The Niagara Regional Police Service is continuing to remind residents to be cautious of the on-going Canada Revenue Agency scam, noting some suspects are now demanding payment in Bitcoin, a “cryptocurrency” or digital asset.
Police say that residents have been receiving phone calls from criminals attempting to extort money from their victims by telephone, mail, text message or email. It is a fraudulent communication that claims to be from the Canada Revenue Agency requesting personal information such as a social insurance number, credit card number, bank account number, or passport number. Fraudsters impersonate the real CRA by telephone or by email.
Fraudsters are either phishing for your identification or asking that outstanding taxes be paid by a money service business, Bitcoin or by pre-paid debit/credit cards. They may insist that this personal information is needed so that the taxpayer can receive a refund or a benefit payment.
Cases of fraudulent communication could also involve threatening or coercive language to scare individuals into paying fictitious debt to the CRA, at times identifying themselves as police investigators for the CRA. Other communications urge taxpayers to visit a fake CRA website where the taxpayer is then asked to verify their identity by entering personal information. These are scams and taxpayers should never respond to these fraudulent communications nor click on any of the links provided.
To avoid becoming a victim, police advise you to first check with another family member or trusted friend to verify the information BEFORE sending money or providing credit card information by phone, e-mail or online.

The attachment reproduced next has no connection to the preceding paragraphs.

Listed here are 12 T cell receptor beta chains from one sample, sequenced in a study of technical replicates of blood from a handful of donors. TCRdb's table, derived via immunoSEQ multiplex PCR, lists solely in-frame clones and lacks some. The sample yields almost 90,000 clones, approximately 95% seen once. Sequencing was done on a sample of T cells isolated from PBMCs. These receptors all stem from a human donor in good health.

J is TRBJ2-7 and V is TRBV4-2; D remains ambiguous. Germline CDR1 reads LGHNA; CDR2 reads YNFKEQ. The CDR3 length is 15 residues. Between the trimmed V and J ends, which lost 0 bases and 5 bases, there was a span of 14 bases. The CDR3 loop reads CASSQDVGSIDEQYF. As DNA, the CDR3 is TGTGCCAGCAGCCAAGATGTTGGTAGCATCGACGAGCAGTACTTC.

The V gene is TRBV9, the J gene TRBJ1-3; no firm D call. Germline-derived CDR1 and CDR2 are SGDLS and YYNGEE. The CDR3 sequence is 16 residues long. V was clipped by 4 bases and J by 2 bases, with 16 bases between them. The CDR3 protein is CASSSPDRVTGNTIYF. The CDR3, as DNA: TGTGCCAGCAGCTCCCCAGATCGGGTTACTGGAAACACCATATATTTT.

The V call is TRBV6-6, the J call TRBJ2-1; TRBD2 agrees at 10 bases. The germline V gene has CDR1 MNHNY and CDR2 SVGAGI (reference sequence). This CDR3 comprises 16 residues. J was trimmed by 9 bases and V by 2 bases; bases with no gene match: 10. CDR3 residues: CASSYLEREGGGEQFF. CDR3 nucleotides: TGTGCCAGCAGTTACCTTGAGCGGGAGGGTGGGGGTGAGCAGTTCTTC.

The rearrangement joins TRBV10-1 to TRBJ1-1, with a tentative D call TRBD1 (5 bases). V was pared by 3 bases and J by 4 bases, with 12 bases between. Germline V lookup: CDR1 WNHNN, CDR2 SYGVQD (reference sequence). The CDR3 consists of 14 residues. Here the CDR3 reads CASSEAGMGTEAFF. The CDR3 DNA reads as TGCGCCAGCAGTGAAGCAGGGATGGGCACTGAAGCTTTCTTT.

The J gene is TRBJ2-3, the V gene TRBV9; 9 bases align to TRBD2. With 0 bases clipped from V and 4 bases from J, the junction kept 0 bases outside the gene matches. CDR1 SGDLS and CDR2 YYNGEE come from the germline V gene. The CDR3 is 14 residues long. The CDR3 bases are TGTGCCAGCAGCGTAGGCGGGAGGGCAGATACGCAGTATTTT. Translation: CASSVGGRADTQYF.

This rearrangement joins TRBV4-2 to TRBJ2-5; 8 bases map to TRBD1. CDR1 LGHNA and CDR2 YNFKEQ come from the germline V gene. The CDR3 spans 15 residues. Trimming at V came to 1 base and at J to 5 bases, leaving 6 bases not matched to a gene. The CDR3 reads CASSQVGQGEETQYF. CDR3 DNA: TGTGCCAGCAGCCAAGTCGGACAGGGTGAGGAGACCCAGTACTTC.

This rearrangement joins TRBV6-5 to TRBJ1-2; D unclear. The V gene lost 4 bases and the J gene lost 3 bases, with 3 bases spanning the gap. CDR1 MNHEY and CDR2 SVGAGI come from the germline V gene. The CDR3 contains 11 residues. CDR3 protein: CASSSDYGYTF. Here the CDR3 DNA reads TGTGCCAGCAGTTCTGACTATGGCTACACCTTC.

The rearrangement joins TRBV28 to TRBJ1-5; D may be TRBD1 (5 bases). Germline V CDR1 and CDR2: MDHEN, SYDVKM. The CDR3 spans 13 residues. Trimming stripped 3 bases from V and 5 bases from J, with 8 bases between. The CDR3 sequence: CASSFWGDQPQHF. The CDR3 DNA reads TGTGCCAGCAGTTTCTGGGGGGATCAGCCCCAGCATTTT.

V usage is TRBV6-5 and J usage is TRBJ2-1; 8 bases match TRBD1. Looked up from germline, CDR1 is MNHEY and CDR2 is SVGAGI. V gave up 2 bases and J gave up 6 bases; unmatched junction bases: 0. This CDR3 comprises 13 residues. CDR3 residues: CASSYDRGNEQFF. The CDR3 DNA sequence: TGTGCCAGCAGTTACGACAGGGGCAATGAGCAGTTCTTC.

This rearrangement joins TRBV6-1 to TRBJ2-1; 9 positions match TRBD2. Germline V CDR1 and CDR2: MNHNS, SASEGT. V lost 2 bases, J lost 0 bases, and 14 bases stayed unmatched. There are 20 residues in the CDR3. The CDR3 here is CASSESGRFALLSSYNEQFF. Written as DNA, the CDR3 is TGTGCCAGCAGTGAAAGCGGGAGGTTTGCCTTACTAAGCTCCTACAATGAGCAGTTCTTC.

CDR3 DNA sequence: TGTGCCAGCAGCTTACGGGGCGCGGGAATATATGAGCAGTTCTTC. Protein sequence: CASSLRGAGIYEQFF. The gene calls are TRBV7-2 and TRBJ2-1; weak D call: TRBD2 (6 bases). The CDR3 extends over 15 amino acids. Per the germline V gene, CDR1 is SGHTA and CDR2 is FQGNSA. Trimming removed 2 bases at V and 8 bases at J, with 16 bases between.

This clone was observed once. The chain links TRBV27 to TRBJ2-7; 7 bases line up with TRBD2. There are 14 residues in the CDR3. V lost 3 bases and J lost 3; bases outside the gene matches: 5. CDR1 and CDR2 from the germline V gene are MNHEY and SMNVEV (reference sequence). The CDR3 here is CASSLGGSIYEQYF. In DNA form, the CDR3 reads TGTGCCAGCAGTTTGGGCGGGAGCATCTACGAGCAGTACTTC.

– Urgency — The scammer always makes the request sound very urgent, which may cause the victim to not verify the story.
– Fear — The scammer plays on the victim’s emotions by generating a sense of fear. For instance they may say, “I am scared and I need help from you.”
– Secrecy — The scammer pleads with the victim not to tell anyone about the situation, such as, “Please don’t tell Dad or Mom, they would be so mad.”
– Request for Money Transfer or payment through gift cards. Victims are usually requested to purchase quantities of gift cards (iTunes or credit cards)or Bitcoin, asked to send a money transfer company such as Money Gram, Western Union or even through your own banking institution.
If you or someone you know suspect they’ve been a victim of the Emergency Scam or someone posing as a Canada Revenue Agency employee, hang up and contact your local police service. You can also file a complaint through the Canadian Anti-Fraud Centre (http://www.antifraudcentre-centreantifraude.ca/index-eng.htm) or Crime Stoppers at 1-800-222-8477 (TIPS), or online at https://www.tipsubmit.com/start.htm
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